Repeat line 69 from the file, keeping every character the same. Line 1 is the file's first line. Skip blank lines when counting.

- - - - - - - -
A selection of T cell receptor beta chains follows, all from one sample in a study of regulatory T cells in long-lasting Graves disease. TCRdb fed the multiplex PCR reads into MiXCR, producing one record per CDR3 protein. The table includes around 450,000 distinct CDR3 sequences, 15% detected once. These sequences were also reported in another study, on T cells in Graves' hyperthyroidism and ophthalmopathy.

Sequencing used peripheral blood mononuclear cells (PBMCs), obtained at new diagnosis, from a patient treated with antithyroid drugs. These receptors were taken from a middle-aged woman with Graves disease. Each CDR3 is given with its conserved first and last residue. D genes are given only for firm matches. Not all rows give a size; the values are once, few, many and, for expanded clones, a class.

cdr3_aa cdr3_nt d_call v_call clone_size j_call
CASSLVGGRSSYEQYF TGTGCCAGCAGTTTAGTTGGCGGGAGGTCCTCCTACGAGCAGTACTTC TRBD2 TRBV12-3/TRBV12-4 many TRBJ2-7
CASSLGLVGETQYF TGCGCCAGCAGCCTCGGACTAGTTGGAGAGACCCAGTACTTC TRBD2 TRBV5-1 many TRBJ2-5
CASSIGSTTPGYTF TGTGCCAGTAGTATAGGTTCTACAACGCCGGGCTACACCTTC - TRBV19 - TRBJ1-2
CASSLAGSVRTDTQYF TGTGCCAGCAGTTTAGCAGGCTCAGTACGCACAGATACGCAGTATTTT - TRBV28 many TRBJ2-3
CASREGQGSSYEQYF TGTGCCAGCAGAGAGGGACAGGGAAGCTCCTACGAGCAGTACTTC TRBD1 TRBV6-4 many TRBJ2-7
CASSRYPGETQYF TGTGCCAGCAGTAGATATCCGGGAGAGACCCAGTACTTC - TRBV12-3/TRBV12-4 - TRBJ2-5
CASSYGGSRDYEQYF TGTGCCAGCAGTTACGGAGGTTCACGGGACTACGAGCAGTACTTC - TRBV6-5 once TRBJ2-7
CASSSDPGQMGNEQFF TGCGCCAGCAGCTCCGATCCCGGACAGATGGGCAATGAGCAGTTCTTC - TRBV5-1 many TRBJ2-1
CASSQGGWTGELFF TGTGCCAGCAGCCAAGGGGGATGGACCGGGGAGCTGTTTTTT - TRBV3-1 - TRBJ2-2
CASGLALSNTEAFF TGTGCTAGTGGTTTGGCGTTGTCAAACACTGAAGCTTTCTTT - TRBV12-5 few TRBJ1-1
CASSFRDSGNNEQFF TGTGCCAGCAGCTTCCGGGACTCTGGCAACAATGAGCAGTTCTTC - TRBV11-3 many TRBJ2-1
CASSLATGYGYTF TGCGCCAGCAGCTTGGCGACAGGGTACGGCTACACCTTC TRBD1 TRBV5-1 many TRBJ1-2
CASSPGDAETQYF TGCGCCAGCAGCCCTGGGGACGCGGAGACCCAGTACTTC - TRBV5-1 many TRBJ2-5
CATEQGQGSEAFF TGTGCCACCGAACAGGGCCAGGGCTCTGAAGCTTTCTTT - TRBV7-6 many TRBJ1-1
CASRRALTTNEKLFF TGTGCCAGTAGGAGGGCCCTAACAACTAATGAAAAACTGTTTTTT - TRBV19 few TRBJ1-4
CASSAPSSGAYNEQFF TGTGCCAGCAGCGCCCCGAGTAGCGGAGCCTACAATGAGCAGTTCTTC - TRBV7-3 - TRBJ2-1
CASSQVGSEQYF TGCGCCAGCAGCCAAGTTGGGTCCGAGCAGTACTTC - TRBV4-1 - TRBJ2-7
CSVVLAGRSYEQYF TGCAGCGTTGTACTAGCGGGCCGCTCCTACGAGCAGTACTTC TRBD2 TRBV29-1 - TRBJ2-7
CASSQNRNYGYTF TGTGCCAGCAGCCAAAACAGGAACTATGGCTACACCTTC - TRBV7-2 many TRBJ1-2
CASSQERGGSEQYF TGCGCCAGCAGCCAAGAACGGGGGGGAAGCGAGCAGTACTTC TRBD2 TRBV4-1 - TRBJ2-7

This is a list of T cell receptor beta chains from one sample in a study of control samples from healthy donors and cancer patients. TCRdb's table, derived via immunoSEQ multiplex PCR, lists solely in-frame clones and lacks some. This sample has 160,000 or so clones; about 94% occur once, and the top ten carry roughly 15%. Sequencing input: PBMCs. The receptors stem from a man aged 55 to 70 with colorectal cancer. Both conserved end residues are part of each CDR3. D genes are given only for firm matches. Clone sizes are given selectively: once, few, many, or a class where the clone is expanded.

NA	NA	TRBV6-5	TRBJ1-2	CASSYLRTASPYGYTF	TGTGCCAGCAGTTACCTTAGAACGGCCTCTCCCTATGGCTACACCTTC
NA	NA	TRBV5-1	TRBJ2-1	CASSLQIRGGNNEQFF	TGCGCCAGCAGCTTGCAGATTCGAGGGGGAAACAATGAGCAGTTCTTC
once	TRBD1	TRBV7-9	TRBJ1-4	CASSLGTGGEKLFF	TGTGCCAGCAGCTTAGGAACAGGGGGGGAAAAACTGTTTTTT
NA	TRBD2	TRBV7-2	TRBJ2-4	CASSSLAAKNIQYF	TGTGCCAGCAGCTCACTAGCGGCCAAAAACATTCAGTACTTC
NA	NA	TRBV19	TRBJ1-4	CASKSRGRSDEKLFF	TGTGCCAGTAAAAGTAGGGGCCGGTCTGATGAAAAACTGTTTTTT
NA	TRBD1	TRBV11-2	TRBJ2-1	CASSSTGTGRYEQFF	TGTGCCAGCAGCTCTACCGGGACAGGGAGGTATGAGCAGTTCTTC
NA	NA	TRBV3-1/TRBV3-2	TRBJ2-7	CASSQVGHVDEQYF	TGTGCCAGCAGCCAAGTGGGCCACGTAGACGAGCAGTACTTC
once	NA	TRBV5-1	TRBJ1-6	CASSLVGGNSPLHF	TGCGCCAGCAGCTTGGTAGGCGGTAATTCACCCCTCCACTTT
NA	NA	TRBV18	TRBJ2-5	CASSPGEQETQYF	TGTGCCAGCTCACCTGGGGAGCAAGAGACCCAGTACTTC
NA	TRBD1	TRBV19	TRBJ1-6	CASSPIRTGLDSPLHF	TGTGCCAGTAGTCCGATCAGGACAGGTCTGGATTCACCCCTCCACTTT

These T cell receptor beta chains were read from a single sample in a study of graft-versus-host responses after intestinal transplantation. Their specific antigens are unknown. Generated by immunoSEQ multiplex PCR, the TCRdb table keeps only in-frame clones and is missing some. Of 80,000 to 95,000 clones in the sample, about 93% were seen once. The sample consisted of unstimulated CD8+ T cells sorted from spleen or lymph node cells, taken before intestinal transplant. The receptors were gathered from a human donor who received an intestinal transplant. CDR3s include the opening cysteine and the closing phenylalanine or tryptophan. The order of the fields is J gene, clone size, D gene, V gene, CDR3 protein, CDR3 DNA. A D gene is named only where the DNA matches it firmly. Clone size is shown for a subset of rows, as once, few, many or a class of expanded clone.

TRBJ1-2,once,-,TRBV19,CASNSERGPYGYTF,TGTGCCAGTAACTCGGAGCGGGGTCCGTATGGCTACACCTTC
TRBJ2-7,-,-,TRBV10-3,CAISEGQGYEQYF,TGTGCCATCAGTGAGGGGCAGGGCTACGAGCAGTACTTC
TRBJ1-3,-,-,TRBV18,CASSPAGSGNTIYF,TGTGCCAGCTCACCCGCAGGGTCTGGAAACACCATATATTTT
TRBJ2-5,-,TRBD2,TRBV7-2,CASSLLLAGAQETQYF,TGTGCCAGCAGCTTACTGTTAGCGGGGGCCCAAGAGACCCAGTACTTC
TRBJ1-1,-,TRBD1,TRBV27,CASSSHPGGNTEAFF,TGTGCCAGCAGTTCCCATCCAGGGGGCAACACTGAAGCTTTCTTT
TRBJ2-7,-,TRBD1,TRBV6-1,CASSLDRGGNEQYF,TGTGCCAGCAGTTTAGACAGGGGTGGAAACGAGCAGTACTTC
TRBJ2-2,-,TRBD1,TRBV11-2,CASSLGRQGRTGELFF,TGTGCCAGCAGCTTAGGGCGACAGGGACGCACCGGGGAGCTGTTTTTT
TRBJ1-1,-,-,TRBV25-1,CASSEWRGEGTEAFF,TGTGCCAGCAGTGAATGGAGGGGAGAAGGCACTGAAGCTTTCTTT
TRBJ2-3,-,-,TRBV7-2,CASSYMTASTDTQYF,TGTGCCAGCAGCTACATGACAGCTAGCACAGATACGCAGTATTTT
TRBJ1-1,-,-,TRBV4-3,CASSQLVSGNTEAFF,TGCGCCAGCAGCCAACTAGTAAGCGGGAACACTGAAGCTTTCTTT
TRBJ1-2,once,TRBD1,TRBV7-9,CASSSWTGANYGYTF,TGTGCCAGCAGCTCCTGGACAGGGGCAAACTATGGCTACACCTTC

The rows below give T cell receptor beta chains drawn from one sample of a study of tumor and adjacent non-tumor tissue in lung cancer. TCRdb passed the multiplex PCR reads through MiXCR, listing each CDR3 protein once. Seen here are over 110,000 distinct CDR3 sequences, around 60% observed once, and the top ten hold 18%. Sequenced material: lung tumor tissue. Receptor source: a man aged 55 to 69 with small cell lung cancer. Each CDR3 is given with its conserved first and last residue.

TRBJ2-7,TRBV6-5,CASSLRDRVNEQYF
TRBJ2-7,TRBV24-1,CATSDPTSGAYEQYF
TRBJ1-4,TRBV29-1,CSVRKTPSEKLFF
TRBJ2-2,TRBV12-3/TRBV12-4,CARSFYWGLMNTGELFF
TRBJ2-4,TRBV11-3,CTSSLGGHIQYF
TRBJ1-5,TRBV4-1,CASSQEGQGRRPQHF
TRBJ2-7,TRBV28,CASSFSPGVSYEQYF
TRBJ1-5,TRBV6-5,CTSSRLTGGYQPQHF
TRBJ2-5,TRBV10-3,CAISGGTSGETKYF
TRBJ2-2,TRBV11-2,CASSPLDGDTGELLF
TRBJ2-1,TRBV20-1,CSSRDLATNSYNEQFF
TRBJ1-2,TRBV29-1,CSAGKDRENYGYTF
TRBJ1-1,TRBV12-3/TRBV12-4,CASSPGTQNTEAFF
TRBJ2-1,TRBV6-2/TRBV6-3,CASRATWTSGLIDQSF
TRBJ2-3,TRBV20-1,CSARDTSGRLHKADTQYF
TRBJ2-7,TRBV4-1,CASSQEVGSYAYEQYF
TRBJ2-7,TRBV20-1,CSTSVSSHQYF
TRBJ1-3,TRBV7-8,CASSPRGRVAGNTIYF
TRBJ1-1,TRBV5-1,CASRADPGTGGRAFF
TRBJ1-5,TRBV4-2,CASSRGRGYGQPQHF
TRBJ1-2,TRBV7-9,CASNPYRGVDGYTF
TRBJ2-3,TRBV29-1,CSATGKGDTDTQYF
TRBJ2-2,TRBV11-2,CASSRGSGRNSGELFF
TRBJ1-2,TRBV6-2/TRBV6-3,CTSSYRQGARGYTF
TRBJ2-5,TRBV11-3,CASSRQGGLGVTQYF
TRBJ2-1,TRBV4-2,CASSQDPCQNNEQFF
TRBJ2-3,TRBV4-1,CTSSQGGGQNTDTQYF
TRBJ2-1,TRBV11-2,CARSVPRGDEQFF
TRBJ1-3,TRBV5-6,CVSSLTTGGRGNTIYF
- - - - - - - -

TRBJ2-3,TRBV29-1,CSATGKGDTDTQYF